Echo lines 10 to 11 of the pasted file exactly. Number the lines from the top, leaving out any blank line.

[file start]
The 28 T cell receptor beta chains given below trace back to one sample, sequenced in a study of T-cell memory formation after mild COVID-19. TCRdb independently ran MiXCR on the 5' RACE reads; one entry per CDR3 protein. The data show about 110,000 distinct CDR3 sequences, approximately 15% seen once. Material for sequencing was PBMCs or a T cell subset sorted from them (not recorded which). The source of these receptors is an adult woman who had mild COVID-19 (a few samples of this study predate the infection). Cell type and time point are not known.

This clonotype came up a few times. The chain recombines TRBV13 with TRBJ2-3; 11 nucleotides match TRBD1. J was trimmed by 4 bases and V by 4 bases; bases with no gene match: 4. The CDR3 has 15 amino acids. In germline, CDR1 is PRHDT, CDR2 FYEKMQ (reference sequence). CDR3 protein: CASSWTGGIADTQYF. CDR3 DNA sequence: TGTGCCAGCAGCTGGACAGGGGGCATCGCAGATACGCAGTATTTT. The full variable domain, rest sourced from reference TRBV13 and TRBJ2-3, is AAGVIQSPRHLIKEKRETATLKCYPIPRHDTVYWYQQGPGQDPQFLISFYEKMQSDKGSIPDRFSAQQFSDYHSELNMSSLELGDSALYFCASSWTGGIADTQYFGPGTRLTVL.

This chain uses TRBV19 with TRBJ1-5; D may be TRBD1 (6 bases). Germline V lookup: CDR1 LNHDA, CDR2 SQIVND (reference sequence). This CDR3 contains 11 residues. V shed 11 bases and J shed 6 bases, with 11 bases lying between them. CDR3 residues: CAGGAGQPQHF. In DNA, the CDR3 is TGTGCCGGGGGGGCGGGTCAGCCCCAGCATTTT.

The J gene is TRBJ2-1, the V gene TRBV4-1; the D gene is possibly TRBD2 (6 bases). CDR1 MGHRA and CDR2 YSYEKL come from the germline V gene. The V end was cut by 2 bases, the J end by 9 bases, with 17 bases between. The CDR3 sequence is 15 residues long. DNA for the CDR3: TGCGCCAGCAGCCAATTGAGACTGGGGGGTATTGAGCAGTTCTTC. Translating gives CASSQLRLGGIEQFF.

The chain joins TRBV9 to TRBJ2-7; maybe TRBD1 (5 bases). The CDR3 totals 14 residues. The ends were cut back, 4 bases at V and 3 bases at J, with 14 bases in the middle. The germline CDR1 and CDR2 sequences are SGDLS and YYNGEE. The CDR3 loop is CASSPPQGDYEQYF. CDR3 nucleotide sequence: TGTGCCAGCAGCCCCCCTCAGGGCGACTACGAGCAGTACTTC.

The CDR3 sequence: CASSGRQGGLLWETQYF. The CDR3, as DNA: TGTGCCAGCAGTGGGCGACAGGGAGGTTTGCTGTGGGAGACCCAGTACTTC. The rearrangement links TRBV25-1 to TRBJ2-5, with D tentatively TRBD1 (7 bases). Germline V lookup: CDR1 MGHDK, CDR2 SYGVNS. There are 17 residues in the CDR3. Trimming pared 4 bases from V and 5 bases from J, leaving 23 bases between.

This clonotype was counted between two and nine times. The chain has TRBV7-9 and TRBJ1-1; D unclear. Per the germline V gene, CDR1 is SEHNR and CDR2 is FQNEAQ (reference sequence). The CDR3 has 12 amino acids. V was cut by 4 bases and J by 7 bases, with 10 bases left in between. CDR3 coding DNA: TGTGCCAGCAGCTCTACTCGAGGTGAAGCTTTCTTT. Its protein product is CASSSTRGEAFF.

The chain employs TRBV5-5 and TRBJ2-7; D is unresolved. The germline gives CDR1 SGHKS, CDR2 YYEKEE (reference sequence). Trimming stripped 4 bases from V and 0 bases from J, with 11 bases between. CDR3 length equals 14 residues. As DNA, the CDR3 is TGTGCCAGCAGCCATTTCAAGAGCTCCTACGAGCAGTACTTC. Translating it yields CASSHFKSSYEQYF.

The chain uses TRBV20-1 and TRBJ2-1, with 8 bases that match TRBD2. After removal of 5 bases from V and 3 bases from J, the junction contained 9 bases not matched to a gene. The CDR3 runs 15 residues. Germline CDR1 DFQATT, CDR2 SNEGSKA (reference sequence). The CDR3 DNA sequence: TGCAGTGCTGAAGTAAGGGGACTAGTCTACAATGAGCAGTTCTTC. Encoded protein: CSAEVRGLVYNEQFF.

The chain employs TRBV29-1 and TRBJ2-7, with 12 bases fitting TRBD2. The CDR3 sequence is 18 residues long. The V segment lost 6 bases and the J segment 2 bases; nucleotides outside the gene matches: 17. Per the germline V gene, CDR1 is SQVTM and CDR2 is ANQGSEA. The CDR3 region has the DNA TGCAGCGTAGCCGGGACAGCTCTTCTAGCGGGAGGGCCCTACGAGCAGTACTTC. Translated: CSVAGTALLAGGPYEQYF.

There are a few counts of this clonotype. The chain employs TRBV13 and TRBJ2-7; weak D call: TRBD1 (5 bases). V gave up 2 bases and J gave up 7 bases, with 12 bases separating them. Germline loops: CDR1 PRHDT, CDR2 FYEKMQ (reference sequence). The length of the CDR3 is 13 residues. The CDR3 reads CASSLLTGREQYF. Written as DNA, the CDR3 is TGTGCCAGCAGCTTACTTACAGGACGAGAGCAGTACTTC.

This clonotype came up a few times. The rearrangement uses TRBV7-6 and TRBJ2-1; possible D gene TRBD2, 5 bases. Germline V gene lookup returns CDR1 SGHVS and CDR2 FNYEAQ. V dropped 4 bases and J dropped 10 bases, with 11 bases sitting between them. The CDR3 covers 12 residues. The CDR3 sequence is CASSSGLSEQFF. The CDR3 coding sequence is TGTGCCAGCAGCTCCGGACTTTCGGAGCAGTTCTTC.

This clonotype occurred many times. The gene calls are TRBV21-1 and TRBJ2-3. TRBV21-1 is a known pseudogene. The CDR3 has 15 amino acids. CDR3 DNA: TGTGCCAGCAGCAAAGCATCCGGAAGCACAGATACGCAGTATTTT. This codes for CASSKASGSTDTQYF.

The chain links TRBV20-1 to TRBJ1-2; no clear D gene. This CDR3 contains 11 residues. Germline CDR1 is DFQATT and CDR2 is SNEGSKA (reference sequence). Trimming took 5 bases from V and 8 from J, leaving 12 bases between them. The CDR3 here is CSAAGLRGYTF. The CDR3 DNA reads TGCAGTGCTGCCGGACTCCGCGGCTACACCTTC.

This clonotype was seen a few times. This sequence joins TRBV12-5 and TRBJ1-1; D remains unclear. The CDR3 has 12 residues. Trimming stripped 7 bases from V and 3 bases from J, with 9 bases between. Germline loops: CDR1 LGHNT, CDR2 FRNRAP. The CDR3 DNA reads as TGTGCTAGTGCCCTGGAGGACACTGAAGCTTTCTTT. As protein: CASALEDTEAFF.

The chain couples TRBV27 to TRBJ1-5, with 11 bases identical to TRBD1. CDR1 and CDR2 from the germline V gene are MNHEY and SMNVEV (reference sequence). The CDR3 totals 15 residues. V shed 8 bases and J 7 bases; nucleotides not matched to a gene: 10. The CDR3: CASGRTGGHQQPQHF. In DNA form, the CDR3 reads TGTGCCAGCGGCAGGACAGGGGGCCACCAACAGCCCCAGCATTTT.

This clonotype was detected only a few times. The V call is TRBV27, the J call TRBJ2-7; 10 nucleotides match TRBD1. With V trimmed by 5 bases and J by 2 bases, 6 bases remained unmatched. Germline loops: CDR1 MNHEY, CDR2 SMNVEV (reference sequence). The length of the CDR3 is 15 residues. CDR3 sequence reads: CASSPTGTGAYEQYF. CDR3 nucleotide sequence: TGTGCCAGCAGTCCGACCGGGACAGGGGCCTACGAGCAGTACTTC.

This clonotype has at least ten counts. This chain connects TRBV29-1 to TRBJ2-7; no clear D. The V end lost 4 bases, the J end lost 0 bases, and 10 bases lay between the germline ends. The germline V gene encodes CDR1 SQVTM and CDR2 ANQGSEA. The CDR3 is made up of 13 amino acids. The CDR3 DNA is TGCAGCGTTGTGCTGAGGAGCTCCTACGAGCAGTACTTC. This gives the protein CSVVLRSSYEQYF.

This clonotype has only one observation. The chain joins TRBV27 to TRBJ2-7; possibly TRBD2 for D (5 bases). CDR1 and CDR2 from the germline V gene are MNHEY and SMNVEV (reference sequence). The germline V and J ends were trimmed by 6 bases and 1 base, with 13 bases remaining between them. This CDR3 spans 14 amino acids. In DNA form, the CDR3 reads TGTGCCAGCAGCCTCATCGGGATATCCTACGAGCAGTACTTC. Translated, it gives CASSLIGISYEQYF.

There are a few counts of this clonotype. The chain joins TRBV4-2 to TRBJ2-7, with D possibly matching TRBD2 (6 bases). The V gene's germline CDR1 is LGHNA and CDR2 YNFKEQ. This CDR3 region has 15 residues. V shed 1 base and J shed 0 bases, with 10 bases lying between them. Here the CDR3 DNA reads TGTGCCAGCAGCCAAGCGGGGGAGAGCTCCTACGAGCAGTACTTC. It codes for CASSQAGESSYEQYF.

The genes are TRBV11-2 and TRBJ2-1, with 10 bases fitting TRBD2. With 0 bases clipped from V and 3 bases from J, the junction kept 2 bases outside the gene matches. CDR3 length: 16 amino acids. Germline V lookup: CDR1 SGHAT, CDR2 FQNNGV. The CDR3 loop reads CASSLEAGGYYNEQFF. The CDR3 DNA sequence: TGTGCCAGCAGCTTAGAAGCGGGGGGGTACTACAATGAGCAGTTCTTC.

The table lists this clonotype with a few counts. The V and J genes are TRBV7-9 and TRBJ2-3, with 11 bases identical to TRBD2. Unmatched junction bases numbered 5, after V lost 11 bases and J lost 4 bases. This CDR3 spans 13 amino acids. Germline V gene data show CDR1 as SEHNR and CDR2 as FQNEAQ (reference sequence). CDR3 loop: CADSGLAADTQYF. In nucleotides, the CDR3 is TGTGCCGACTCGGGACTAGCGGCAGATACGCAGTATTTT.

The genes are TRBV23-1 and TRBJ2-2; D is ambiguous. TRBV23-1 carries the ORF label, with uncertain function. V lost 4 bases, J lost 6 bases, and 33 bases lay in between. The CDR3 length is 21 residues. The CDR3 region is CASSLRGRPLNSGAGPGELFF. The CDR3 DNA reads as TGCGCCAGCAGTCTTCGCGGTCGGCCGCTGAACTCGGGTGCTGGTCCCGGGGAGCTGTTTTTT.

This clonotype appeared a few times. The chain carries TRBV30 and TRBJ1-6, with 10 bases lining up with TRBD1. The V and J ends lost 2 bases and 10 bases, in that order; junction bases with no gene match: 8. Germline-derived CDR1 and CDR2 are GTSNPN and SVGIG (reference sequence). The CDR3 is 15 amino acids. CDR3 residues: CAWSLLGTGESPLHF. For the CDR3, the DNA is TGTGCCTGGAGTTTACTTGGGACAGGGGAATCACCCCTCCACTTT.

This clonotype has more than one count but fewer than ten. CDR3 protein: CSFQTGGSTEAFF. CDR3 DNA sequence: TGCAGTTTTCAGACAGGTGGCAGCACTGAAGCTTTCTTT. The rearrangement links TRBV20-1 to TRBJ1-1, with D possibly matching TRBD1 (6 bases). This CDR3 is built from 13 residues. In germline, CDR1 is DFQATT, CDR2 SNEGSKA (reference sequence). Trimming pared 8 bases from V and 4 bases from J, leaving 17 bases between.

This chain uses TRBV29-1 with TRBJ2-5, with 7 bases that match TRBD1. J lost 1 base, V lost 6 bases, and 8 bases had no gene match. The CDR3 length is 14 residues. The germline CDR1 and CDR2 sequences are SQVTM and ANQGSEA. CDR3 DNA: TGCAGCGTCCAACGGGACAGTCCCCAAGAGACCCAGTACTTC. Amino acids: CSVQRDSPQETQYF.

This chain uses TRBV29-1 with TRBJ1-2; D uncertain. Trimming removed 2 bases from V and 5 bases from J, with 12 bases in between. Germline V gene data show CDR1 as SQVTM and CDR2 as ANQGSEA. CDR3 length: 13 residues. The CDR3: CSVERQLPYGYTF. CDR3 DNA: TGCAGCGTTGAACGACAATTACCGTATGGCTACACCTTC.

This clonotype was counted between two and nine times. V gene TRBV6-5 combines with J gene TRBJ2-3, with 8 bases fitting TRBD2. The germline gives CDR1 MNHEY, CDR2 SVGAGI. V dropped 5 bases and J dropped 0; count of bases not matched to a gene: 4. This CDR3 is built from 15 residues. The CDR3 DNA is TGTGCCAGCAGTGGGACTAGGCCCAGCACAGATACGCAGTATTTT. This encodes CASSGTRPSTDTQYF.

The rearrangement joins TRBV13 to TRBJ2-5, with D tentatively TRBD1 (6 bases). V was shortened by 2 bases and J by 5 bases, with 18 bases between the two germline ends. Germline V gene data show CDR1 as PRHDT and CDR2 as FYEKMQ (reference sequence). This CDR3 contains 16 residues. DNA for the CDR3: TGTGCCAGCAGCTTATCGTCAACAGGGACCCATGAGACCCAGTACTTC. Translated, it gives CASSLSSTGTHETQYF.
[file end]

The chain employs TRBV29-1 and TRBJ2-7, with 12 bases fitting TRBD2. The CDR3 sequence is 18 residues long. The V segment lost 6 bases and the J segment 2 bases; nucleotides outside the gene matches: 17. Per the germline V gene, CDR1 is SQVTM and CDR2 is ANQGSEA. The CDR3 region has the DNA TGCAGCGTAGCCGGGACAGCTCTTCTAGCGGGAGGGCCCTACGAGCAGTACTTC. Translated: CSVAGTALLAGGPYEQYF.

There are a few counts of this clonotype. The chain employs TRBV13 and TRBJ2-7; weak D call: TRBD1 (5 bases). V gave up 2 bases and J gave up 7 bases, with 12 bases separating them. Germline loops: CDR1 PRHDT, CDR2 FYEKMQ (reference sequence). The length of the CDR3 is 13 residues. The CDR3 reads CASSLLTGREQYF. Written as DNA, the CDR3 is TGTGCCAGCAGCTTACTTACAGGACGAGAGCAGTACTTC.